68-408RamsteinSept231985ScottRWilso.jpg

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Scott,

Simply outstanding detail pictures, you ought to consider submitting them to Steve Bamford for the "Walkaround" sectionl; part of it is dedicated to weapons.

Regards,

Murph

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Scott,

Simply outstanding detail pictures, you ought to consider submitting them to Steve Bamford for the "Walkaround" sectionl; part of it is dedicated to weapons.

Regards,

Murph

Actually I have a bunch of photos on the walkaround, but scanned with a really crappy scanner I finally got rid of awhile back. I've e-mailed Steve a couple of times to ask how I could go about getting the crappy images removed and replaced with scans from my much better scanner. Steve has yet to reply to me.

Scott Wilson

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Actually I have a bunch of photos on the walkaround...

Doh!

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Guest Jane

Super photos guys!

I think that the Sparrows that I have are the M version as the cable trunking runs right down one side to the outlet nozzle. They are out of the Academy F/A-18C kit. I do have some in my Tamiya F-4E kit but these have different dimensions and two separate trunking runs.

I think that perhaps I am being too pinickerty about this, as long as they look like AIM-7 Sparrows and are painted/decalled okay - that's all the matters.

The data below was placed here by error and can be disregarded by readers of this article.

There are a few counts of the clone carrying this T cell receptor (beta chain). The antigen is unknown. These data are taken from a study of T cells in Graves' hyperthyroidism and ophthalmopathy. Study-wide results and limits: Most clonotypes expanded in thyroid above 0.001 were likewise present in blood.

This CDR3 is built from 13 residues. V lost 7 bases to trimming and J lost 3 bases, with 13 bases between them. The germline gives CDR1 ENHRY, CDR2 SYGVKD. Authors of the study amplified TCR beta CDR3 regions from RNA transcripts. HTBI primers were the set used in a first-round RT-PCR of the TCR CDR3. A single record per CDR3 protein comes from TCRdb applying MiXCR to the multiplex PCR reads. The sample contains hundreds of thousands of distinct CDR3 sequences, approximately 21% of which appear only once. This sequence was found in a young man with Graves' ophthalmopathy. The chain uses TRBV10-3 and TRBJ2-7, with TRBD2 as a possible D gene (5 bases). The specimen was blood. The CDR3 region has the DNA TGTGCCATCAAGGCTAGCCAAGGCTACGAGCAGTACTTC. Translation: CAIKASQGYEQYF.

Jane

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I think that the Sparrows that I have are the M version as the cable trunking runs right down one side to the outlet nozzle. They are out of the Academy F/A-18C kit. I do have some in my Tamiya F-4E kit but these have different dimensions and two separate trunking runs.

I think that perhaps I am being too pinickerty about this, as long as they look like AIM-7 Sparrows and are painted/decalled okay - that's all the matters.

Jane,

I think you'll find that if you built 5 different fighters from 5 different manufacturers with the same weapons; their weapons would all look different. That's the one advantage to having weapons sets the way Hasegawa does it, at least the weapons on all the different kits match in basic shape and dimensions. As far as your original question, I would go with the ones from the Academy kit, as the single conduit is the most obvious identifying feature; the rest (shorter radome and fuze windows) you can replicate with paint and decals.

Regards,

Murph